Many Alumni Speak at International Conference at St. Sergius Institute: “The Legacy of Fr. John Meyendorff, Scholar and Churchman (1926–1992)”
9–11 February 2012 • Off-campus Event
From 9–11 February, 2012, an international conference was held at St. Sergius Orthodox Theological Institute in Paris, France, to honor the 20th anniversary of the passing away of the theologian and church historian Protopresbyter John Meyendorff, who was Dean of St. Vladimir’s Seminary from 1983 until 1992. The four sessions, with 24 speakers, devoted to the work of one of the most renowned Orthodox Christian theologians of the last century, attracted the attention of nearly one hundred participants.
The conference, titled “The Legacy of Fr. John Meyendorff, Scholar and Churchman (1926–1992),” began with words of welcome by the Rector of the Institute, His Eminence Archbishop Gabriel, and by the Dean, Archpriest Nicholas Cernokrak. His Eminence Kallistos, metropolitan of Diokleia, transmitted a message from the Ecumenical Patriarch, His Holiness Bartholomew. Then Dr. Joost van Rossum, professor of History and Theology of the Byzantine Church at the Institute (and alumnus of St. Vladimir’s Seminary) delivered the keynote lecture, entitled “Fr. John Meyendorff: A Life Dedicated to Scholarship and to the Church.”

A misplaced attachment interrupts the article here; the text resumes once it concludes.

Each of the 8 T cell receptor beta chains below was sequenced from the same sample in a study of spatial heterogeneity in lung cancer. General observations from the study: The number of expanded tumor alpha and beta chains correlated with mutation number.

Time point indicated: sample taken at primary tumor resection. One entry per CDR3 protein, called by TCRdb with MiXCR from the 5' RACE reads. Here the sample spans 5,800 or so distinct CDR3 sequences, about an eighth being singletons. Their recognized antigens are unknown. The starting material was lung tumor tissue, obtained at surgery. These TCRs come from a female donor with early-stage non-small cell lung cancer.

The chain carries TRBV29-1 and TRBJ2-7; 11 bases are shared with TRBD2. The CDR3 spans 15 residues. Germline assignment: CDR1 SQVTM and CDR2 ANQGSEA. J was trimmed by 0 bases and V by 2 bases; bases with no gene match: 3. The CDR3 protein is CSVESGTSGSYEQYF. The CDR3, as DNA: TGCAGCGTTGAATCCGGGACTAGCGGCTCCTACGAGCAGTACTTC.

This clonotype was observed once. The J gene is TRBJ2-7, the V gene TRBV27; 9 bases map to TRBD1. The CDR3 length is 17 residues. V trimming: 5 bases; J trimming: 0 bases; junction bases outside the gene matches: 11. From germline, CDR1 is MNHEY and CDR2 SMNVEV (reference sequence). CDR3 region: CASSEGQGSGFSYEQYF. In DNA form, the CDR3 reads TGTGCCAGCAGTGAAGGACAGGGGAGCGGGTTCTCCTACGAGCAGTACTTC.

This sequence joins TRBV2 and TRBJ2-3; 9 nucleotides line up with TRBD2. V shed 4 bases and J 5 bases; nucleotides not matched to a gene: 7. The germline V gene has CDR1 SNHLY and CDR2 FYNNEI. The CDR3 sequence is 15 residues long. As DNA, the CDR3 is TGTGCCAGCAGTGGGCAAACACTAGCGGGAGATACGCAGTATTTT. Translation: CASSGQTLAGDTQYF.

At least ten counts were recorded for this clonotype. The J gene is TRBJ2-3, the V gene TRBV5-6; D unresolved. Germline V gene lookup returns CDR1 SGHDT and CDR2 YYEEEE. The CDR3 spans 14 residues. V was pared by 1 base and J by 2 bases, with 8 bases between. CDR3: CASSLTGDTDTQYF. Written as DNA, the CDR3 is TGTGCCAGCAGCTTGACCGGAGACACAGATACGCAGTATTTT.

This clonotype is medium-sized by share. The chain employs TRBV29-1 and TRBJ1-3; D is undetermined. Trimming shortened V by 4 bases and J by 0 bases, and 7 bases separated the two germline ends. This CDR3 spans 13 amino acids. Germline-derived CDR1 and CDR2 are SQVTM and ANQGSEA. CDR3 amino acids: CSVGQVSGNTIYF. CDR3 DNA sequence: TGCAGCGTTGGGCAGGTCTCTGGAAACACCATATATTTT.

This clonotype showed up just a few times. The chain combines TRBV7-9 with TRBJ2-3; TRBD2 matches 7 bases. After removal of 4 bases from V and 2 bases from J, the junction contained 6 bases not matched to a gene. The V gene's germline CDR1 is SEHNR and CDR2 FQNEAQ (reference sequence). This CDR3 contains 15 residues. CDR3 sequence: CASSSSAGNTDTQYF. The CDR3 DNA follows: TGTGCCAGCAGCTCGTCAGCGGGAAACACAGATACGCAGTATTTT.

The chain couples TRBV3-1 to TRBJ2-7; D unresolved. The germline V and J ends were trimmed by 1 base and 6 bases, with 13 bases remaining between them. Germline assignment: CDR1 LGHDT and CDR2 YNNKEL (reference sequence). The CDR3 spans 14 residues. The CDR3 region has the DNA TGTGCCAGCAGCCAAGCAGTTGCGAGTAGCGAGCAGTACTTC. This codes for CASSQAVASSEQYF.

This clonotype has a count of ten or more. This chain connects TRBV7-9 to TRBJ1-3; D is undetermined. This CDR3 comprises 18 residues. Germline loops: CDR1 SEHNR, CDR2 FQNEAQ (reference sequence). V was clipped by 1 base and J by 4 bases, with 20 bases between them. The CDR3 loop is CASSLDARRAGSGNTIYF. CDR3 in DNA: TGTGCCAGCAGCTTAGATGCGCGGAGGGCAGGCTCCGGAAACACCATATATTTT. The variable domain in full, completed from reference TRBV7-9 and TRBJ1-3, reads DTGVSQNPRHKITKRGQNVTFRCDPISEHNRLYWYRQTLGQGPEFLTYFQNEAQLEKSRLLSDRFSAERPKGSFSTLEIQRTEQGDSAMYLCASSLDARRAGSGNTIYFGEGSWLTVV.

Fr. Meyendorff was first of all known for his studies on the Byzantine theologian St. Gregory Palamas (14th century), whose theology can be considered as a true patristic synthesis. For this reason, the initial lectures were dedicated to the notion of “neo-patristic synthesis,” which had been introduced for the first time by Fr. Georges Florovsky, and which had been resumed by Fr. John. The initial lectures included: Metropolitan Kallistos Ware, “Father John Meyendorff and ‘Neo-Patristic Synthesis’ ”; Fr. Nikolaos Loudovikos, “John Meyendorff and the Possibilities of a Modern Patristic Exegesis”; Dr. Ivana Noble, “Patristic Synthesis or Non-Synthetic Dialectics? A Critical Evaluation of John Meyendorff’s Contribution.’’